I hit a strange wall at the second control. I still can’t figure out what it was, I suspect I was slightly dehydrated. I ate a 6 piece chicken mcnuggets and medium order of fries and a bottle of Heed and Muscle Milk protein mix and then we pushed on. I was feeling very dumpy at this point. My neck was hurting (a result of poor bike posture), my knee had been hurting since we started the ride and I didn’t have any plain water. All I wanted was to chug down some plain cold water. I normally wear a camelbak but I decided against it for this ride. Errin was kind enough to do all the pulling and I was just trying to keep my head in the game. I finally became all consumed with finding some water, I just couldn’t stand it anymore. There was a water stop about 8 miles up the road, but I couldn’t wait till then. I kept my eyes peeled for any place that I could get a fill. Finally, I spied a break in the fence and there it was…an oasis…a modern day garden of eden…a circle K. I filled my bottle, chugged it standing in front of the machine and refilled it again. I was so thirsty, and this was just what I needed.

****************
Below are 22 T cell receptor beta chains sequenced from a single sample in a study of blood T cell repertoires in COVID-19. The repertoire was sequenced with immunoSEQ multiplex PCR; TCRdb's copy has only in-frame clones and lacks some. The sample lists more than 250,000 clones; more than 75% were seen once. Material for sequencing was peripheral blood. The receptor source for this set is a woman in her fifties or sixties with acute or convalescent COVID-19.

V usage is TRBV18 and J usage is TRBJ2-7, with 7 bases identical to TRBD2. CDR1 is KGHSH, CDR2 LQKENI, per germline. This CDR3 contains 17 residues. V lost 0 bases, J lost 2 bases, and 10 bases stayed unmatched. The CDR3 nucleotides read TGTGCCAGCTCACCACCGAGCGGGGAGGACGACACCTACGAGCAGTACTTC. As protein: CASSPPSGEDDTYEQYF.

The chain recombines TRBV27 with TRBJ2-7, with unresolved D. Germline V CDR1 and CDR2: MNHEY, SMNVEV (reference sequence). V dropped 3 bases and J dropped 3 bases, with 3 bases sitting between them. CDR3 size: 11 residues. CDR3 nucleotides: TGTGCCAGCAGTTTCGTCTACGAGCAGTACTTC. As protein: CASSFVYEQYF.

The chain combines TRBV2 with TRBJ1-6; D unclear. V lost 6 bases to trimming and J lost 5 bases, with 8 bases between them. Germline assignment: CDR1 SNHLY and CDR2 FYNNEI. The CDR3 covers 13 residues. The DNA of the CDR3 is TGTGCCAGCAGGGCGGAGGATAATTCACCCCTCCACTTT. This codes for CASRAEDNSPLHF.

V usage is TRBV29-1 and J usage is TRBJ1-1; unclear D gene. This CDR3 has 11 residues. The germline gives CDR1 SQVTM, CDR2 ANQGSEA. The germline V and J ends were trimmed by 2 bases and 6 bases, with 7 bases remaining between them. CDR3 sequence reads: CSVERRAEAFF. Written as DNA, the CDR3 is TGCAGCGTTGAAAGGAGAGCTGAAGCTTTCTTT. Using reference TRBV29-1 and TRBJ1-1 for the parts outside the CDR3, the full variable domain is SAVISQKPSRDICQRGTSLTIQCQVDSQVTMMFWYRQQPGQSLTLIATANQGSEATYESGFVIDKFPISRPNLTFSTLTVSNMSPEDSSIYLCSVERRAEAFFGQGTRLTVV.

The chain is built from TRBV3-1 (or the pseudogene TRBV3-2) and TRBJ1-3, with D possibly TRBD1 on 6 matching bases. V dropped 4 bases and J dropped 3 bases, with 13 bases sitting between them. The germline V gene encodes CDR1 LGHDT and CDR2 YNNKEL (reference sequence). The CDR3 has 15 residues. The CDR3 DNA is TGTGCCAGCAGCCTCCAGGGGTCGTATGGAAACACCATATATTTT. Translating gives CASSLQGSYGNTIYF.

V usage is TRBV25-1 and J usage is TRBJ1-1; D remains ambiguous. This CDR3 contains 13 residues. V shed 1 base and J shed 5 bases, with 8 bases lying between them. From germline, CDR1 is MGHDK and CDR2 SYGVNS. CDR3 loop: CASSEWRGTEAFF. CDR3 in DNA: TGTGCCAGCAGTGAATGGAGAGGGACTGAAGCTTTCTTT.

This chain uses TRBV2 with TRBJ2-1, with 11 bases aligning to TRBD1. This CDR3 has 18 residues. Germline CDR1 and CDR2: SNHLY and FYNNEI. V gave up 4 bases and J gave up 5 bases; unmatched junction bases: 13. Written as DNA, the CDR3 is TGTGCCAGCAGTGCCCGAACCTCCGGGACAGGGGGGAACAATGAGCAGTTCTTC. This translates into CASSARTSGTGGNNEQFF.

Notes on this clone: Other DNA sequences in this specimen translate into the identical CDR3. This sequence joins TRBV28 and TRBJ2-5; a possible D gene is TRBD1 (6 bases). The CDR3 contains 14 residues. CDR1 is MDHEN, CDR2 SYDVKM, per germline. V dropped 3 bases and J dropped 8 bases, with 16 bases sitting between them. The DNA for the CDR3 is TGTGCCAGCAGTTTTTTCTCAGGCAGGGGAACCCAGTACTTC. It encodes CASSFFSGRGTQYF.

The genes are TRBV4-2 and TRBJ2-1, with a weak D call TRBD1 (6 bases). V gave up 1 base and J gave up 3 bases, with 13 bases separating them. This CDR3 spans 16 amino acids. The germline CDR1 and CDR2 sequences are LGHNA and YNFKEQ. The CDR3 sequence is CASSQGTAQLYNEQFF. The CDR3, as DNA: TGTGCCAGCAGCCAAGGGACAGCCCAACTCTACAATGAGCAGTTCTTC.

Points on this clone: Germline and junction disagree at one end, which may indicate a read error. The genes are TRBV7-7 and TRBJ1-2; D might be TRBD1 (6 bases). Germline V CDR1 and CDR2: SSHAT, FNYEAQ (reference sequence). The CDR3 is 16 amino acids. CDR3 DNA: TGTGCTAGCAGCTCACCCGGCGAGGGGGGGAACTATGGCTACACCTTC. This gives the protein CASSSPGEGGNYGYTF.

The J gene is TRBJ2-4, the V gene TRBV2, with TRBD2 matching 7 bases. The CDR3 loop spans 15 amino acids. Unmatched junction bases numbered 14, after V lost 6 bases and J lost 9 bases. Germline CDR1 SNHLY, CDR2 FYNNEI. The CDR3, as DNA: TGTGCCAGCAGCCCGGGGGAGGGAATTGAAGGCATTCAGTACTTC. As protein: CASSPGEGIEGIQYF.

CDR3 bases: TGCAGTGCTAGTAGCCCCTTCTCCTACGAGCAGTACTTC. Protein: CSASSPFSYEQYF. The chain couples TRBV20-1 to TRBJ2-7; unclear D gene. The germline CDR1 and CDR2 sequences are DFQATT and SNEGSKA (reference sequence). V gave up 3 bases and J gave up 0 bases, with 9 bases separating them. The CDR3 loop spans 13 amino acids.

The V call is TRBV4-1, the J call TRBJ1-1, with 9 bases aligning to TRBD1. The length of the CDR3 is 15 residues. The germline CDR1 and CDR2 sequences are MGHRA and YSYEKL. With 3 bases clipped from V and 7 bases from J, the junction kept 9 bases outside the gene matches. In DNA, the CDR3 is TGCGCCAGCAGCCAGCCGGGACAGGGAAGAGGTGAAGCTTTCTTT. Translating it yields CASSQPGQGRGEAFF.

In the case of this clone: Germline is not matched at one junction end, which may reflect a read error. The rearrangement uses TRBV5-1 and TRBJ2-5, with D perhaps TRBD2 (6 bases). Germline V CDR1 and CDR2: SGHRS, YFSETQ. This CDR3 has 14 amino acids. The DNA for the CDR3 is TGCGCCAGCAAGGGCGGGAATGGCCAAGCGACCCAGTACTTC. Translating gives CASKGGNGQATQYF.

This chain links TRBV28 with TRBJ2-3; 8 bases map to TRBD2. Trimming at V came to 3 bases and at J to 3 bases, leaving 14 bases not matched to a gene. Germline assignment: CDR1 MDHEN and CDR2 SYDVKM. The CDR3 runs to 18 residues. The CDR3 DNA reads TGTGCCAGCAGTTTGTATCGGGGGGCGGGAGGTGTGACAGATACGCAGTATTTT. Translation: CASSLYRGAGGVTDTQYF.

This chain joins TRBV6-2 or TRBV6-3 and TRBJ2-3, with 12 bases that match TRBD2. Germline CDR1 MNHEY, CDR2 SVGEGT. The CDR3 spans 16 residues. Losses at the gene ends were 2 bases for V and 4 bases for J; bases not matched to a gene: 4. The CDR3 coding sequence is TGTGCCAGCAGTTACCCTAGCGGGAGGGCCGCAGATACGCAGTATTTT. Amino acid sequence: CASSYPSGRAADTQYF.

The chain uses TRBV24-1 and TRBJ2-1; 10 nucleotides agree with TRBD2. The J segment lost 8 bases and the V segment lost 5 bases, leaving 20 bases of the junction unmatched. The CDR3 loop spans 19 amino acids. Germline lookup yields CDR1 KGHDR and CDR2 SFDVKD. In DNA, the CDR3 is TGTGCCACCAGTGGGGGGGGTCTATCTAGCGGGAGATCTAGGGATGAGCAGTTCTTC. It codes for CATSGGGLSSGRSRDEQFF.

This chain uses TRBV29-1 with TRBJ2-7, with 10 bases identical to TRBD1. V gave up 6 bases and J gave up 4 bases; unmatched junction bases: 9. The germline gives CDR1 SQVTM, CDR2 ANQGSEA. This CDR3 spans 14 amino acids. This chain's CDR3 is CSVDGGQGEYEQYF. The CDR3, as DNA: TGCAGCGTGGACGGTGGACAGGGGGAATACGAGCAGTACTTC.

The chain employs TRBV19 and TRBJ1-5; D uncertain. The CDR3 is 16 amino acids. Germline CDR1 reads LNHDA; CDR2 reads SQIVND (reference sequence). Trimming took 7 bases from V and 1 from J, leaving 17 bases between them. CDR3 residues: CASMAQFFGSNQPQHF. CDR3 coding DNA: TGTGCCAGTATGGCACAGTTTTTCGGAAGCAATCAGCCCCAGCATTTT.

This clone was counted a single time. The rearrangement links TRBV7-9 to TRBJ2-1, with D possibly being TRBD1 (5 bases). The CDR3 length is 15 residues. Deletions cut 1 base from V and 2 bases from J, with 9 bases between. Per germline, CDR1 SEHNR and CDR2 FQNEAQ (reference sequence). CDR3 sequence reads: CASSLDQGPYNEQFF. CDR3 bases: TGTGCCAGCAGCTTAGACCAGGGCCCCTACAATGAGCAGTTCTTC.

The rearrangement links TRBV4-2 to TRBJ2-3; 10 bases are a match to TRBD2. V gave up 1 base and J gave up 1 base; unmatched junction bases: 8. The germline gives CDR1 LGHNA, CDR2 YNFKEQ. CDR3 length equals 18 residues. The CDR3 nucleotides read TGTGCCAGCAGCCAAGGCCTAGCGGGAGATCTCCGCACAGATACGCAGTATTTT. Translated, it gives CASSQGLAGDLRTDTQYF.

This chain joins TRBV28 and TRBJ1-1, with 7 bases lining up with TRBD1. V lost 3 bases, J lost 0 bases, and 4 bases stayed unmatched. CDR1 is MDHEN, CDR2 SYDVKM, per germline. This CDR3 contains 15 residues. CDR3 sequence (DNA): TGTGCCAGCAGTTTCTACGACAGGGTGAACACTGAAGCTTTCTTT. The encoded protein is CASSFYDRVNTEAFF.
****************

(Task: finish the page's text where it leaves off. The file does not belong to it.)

Errin had continued down the road, so the remaining 25 or so miles was left for me to pedal alone. Even as worn out and feeling as bad as I was, I couldn’t help but feel like there was some sense of tradition I was experiencing here. I was riding into a constant headwind, dehydrated, low on calories and alone at the end of a ride…this is the randonneur experience. Toughing it out through way less than ideal circumstances just for the adventure of it all. I experienced the other side of adventure here. Some adventures involve beautiful landscapes with friends and campfires, but adventures like this involved being alone in the middle of a concrete river path with nothing but a headwind and sunburn to keep you company. Adventure comes in many flavors, and so far this one is my least favorite. At one point, I stopped to find another playlist on the ipod and I snapped a couple photos. I scrolled through my playlists and thought “I need something that is in perfect contrast to how I am feeling right now, I need something cheery, happy and relaxed”, Jack Johnson it is. I put on old Jack and rolled on.